How DOES Electric Heat Work?

Fuel-based heating systems are straight forward, right? We blast a fuel source into a combustion chamber, then we expose it to a low flame, enough electricity to disintegrate Zeus, or a really hot heating element, and boom, it combusts, creating heat and exhaust. What about electricity though? We can’t burn that.

Friction is Key

There are a lot of set ups available to create electrical heat. You could use an electrically powered heat pump for example. That’s not really electric heat though, it only works if there’s somewhere to take heat from. It’s electrically facilitated heat. What makes heat directly from electricity?

The short answer is friction. When we move an electrical current through anything, we are moving electrons. The electrons are gong to effectively slide against or impact the molecules in the wire. This causes the electron to lose some energy to those particles, giving them energy, and causing the material to heat up.

Resistance is Futile

The friction in wiring like this is called Resistance. We can measure it in ohms. More ohms means more heat and a lot less current passing through the resistor. Most resistors are small components inside the electronics around your home or office. They can be used to lower currents, divide voltages, and other work in small electronics. A big resistor however, can be the heart of a furnace or portable heater.

A heating resistor like this is going to work one of two ways:

  1. Convection
    These resistors will become incredibly hot and heat the air around them and anything that directly touches them. Blowing air over them would heat the air in a similar manner to combustion heater and its heat exchanger.
  2. Infrared Heat
    With the right material, a resistor will emit intense photons around it, typically infrared but it might also be a visible glow. This works like heating lamps and will heat the objects that light touches.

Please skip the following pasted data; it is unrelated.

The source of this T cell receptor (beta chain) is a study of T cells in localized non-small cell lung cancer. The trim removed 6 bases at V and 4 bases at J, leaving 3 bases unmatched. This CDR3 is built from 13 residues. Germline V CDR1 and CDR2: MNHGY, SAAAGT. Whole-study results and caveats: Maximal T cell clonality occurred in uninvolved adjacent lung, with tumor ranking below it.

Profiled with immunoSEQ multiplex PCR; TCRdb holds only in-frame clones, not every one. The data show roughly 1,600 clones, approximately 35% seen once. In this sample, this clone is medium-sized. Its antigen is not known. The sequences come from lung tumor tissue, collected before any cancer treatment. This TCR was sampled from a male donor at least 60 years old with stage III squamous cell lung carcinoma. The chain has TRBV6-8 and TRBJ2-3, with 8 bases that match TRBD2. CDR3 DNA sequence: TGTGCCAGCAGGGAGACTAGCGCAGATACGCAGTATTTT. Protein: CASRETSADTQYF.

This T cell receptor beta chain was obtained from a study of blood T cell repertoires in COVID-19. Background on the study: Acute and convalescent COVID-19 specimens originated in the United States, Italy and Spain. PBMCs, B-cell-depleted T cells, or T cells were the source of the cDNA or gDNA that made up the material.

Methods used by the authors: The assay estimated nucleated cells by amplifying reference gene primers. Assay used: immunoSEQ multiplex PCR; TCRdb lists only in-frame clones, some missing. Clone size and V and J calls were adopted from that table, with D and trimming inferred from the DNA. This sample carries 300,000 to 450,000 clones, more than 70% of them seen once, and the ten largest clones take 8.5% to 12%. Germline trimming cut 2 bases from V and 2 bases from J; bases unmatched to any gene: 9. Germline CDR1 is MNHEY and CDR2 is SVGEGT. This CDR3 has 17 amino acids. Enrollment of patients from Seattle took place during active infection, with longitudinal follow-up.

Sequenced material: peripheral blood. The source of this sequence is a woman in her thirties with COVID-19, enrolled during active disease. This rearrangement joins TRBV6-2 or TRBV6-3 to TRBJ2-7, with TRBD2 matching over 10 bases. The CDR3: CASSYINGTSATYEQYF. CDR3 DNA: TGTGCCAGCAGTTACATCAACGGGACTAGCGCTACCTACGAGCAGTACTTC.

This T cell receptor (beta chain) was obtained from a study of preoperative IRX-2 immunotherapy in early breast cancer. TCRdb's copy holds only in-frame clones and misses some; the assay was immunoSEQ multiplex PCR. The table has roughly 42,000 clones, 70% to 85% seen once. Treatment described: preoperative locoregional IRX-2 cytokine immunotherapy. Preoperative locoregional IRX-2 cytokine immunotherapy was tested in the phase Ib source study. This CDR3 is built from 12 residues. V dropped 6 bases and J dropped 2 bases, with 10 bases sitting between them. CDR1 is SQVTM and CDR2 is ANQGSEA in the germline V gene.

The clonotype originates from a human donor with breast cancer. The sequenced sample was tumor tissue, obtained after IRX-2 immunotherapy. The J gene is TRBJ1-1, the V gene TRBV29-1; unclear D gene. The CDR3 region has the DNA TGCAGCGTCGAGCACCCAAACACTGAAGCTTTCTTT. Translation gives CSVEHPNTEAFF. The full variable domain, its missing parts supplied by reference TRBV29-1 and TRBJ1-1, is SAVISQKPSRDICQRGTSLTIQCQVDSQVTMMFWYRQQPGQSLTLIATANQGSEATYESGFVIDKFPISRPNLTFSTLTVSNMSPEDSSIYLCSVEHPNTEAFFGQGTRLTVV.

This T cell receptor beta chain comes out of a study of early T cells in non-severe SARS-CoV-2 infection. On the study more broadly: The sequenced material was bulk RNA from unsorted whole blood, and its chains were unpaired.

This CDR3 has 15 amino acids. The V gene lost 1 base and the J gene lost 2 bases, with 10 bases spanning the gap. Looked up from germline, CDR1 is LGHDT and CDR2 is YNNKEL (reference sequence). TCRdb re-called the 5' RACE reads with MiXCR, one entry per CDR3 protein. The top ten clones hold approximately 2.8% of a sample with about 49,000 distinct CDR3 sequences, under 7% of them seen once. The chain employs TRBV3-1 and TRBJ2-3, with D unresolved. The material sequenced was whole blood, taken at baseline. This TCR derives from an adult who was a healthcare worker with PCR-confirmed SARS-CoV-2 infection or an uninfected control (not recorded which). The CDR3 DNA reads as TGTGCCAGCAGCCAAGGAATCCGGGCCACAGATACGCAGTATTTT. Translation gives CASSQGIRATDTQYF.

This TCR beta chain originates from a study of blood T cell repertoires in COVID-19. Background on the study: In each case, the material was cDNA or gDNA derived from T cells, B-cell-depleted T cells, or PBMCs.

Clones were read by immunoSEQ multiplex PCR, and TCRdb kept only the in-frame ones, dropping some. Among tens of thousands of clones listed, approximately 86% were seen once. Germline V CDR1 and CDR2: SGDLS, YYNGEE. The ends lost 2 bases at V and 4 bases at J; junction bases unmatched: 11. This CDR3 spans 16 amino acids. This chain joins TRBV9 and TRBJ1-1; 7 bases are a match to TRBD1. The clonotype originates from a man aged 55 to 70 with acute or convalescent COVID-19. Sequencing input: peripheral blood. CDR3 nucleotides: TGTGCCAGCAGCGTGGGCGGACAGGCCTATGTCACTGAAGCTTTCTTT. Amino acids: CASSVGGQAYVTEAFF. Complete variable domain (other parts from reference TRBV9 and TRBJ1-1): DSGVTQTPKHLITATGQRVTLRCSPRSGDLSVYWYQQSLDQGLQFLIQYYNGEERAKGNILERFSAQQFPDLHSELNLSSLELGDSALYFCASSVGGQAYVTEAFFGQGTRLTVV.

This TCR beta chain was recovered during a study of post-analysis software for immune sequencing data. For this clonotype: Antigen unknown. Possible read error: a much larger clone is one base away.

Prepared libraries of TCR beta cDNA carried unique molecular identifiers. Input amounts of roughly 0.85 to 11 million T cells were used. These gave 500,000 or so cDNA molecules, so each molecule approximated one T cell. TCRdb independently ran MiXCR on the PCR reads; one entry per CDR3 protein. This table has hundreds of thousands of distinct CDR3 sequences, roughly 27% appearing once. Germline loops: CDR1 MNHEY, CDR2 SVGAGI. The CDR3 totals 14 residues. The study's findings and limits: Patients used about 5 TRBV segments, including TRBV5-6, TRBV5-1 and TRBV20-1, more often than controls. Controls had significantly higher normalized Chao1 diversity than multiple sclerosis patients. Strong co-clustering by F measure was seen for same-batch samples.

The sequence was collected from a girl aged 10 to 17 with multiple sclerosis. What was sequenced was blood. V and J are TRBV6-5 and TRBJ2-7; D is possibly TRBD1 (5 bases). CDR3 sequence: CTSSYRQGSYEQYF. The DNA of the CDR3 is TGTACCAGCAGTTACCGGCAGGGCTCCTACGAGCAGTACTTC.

The Actual Implementation

There are generally two ways heating like this is gong to be configured in your facility. One the one hand, large electrical furnaces exist. These are almost exactly like a gas furnace, except there’s a resistive heating element that air is being blown over. The other implementation is to forgo the large furnace and instead configure a zone system with essentially individual heating elements in each location needing heat. Unlike a gas heating system, an electric heater’s ‘fuel’ is typically everywhere inside the facility and it’s fairly economical to install multiple, smaller heating units instead of a large one.

Is It A Good Idea?

Using electric heat for your facility is a more complicated question to answer. It depends on local electrical rates and regulations. If electricity is cheaper than heating fuels, then it might be a good approach to take. If the local climate is rarely cool enough to require heating, then an electrical heating system may make sense too. The maintenance costs can be lower as there are fewer parts to maintain and no tanks or pipes to become rusted or corroded over time, and few moving parts.

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